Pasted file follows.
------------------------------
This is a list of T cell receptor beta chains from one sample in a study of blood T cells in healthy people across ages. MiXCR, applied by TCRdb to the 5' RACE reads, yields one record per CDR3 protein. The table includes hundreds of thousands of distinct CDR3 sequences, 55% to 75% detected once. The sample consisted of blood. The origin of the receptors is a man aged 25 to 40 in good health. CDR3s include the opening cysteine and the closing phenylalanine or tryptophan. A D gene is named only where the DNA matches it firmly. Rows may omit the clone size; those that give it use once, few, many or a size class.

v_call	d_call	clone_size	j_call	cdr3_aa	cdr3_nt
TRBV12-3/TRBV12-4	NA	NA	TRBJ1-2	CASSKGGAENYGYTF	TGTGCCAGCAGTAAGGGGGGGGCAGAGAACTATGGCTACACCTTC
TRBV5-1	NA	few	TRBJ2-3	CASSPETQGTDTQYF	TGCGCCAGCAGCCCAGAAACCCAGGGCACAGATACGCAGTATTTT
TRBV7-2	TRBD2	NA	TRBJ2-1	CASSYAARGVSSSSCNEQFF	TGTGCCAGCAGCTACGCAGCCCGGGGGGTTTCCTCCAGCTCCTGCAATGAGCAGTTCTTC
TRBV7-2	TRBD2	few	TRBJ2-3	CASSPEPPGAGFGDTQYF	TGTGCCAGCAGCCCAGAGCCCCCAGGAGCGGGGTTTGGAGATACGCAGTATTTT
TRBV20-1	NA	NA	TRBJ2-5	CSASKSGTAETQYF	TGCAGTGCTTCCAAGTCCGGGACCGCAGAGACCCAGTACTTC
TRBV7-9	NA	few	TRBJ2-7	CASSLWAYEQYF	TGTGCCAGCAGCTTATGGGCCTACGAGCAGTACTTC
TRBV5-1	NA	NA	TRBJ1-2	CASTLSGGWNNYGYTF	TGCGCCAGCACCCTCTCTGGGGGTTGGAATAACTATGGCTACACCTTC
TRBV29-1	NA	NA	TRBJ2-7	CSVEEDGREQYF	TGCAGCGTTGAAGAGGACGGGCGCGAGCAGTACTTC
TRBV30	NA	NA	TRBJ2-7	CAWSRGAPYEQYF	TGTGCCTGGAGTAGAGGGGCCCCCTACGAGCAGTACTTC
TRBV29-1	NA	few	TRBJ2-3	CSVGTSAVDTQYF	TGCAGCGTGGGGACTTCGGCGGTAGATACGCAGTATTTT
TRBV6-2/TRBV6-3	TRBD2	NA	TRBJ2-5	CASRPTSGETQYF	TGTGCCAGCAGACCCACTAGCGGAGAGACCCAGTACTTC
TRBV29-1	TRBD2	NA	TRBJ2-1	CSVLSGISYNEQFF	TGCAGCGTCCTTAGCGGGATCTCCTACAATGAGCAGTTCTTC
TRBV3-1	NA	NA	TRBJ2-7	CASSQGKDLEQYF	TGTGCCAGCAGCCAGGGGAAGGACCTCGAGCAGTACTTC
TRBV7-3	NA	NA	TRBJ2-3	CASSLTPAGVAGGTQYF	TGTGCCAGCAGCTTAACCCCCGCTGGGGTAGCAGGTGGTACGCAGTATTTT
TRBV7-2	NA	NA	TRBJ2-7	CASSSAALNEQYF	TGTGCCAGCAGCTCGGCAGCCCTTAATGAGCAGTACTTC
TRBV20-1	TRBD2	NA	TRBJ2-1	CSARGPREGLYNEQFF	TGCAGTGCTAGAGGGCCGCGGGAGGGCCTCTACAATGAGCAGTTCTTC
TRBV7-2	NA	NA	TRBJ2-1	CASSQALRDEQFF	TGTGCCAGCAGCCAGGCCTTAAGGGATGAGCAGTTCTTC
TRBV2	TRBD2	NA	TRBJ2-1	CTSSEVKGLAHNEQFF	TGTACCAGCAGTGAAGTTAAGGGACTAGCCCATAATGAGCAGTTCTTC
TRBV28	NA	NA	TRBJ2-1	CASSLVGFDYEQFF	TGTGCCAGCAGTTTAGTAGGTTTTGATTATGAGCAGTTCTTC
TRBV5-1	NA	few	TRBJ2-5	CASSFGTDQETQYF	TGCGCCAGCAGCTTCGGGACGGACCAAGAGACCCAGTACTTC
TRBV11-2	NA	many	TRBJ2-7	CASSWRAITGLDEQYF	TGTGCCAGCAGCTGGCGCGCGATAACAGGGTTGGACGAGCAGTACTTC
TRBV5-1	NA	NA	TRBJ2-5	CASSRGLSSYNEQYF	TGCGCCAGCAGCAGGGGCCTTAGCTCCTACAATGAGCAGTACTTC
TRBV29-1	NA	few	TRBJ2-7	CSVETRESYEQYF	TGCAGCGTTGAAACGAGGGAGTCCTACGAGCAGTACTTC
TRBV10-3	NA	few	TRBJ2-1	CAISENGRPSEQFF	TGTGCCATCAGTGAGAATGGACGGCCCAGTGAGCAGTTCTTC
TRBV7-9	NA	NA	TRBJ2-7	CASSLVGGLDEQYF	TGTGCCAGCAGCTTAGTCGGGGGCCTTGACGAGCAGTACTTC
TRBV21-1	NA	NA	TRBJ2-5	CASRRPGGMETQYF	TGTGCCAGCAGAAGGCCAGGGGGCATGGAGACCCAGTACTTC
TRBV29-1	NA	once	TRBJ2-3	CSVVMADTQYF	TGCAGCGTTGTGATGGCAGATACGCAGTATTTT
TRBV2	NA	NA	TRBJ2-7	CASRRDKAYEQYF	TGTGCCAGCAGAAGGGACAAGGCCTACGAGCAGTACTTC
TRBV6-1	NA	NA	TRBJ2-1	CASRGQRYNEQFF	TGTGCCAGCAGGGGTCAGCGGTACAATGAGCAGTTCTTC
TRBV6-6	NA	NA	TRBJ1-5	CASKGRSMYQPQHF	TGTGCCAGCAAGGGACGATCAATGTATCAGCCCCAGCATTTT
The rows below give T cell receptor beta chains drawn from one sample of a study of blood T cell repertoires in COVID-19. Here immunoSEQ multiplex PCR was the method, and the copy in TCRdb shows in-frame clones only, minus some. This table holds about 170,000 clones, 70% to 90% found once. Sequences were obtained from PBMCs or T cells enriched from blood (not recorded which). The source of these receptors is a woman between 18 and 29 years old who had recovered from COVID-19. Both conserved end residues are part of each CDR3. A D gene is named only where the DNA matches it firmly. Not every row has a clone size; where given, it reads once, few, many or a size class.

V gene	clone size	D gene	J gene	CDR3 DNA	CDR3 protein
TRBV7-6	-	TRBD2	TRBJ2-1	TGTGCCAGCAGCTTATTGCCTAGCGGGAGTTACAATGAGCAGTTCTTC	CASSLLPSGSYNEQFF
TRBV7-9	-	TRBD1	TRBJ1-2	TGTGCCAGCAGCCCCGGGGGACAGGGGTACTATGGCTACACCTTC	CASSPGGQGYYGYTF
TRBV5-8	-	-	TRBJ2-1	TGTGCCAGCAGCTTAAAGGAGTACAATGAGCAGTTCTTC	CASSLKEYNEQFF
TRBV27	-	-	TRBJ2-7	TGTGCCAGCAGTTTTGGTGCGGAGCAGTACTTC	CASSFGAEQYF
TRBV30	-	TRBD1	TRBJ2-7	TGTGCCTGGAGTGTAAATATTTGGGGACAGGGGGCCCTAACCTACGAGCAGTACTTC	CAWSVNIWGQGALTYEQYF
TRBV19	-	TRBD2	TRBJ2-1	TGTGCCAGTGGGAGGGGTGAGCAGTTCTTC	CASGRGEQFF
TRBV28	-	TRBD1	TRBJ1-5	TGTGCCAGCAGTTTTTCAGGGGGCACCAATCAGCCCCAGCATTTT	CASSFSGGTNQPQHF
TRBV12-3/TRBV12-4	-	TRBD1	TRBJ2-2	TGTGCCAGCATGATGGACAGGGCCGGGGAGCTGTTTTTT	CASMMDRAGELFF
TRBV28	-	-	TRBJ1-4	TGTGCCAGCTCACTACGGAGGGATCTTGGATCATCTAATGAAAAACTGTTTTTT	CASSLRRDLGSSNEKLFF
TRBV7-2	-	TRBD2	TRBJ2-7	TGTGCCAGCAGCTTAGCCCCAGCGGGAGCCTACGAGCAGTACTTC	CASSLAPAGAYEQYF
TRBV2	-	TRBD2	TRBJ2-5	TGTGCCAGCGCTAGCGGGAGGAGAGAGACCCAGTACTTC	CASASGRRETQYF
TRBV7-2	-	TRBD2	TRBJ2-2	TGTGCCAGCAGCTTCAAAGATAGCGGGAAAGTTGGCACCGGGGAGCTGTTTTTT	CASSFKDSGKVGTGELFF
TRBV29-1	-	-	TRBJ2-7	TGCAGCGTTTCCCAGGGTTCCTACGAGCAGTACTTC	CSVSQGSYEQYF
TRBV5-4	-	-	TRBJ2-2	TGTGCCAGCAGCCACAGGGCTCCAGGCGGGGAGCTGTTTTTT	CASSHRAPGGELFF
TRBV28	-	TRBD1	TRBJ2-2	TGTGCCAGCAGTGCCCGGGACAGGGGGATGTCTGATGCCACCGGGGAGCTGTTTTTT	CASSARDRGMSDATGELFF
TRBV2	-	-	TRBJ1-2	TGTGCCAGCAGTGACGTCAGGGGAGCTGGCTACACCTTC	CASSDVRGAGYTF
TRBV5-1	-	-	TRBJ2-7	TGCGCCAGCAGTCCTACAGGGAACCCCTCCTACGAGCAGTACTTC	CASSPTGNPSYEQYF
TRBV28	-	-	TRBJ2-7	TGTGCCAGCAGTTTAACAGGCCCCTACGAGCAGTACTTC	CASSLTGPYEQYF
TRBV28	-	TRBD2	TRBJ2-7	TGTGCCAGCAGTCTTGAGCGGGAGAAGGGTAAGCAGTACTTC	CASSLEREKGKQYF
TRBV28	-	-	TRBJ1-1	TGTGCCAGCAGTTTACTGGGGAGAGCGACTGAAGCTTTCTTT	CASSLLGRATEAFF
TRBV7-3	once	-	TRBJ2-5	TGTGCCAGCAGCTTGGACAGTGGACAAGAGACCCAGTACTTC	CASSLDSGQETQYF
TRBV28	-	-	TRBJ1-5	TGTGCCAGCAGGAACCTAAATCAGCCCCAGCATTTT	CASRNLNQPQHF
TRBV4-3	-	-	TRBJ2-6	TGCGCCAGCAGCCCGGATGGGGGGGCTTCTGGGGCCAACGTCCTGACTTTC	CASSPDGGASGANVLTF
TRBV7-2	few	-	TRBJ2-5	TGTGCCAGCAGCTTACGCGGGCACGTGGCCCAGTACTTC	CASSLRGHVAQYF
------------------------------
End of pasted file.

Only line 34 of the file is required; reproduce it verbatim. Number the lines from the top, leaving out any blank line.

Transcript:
V gene	clone size	D gene	J gene	CDR3 DNA	CDR3 protein